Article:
Tens of thousands expected for National Black Theater Festival in Winston-Salem

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WINSTON-SALEM, N.C. -- Phones ringing off the hook, tickets selling at a record pace.

As of Thursday, four productions are sold out for the National Black Theater Festival. It's the fastest sell-out in its 30-year history.

The technical crew is putting the final touches on the set.

They’ve spent the past 17 months preparing and are now in overdrive.

“Make sure the lighting matches the scenery and is equally Marvtastic, as Larry Leon would’ve said,” Technical Director Arthur Reese said.

Marvtastic means none greater or better than.

“We've got a lot of musicals, we’ve got Marvin Gaye, we have Aretha Franklin, we’ve got men of soul, women of soul, we have a cowboy play about the very first black Texas ranger,” said Reese, who has held his role since the first festival in 1989.

There will be 115 shows next week starting Monday.

They’re expecting over 50,000 people.

“They shop, they eat, they visit, they tour. They totally spend a lot of time and energy seeing what Winston-Salem has to offer,” co-owner of Sweet Potatoes Vivian Joiner said.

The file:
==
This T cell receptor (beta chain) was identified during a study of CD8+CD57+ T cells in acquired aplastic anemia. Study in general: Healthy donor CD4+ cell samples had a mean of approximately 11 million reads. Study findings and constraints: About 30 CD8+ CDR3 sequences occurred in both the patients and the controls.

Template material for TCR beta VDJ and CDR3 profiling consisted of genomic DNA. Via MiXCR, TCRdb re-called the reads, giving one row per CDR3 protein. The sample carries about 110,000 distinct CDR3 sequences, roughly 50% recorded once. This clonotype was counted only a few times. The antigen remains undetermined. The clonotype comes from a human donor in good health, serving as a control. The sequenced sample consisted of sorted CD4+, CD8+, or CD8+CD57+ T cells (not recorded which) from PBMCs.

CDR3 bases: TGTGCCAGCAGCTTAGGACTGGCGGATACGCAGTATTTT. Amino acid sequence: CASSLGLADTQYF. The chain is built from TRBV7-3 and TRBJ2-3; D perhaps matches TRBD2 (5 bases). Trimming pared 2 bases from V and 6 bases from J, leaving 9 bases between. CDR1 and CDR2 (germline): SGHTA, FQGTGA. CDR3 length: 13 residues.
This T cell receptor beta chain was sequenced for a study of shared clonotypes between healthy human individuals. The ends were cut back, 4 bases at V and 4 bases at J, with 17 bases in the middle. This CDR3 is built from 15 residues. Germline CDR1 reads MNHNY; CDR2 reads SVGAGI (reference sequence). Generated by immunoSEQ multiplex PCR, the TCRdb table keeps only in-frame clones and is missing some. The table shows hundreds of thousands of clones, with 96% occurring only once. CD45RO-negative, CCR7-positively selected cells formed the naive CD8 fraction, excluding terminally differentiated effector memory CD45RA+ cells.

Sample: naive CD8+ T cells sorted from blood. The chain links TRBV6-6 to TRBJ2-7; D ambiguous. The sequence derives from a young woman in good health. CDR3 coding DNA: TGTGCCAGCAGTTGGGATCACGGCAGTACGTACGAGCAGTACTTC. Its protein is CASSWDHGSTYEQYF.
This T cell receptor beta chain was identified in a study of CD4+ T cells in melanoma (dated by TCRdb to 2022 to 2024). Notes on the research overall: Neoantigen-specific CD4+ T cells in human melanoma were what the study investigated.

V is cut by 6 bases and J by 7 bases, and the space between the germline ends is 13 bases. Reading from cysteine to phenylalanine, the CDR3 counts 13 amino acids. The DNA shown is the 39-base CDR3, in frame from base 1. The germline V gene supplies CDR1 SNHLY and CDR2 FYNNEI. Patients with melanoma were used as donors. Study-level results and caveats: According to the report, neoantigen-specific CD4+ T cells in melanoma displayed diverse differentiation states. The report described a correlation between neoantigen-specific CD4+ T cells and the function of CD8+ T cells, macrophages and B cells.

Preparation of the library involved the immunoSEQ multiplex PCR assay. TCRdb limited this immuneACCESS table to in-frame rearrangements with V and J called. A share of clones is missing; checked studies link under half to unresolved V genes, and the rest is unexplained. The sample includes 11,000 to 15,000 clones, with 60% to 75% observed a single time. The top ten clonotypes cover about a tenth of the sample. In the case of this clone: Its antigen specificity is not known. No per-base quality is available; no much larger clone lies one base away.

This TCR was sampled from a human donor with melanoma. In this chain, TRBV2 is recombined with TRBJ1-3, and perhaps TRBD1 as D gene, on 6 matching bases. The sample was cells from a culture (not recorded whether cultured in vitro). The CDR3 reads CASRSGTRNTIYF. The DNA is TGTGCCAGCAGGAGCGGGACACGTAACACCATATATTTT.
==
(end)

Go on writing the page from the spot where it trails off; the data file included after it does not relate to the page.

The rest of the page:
Her restaurant on North Trade Street gets a surge during the festival.

They’re pushing closing time back from 10 p.m. to midnight all week.

“Trying to drink a lot of water and take their vitamins and be ready. Because I don’t think we’re going to get a lot of sleep,” she said.

The festival is celebrating its 30th anniversary. Since 1989 they've welcomed people from across the states and abroad.

“Black theater is for everybody, and that’s the word we want to get out. It’s not limited to one culture or black culture. It’s basically black history that is explained through theatrical productions,” said Renita Brewington, who does fundraising and expansion and outreach for NBTF.

And they’re trying something new this year.

There will be three Shakesphere at Sunset showings at Winston Square Park.

They’re free and will be Aug. 1-3 starting at 6:30 p.m. each night.

“It’s going to have a Jamaican twist to it,”  Brewington said.

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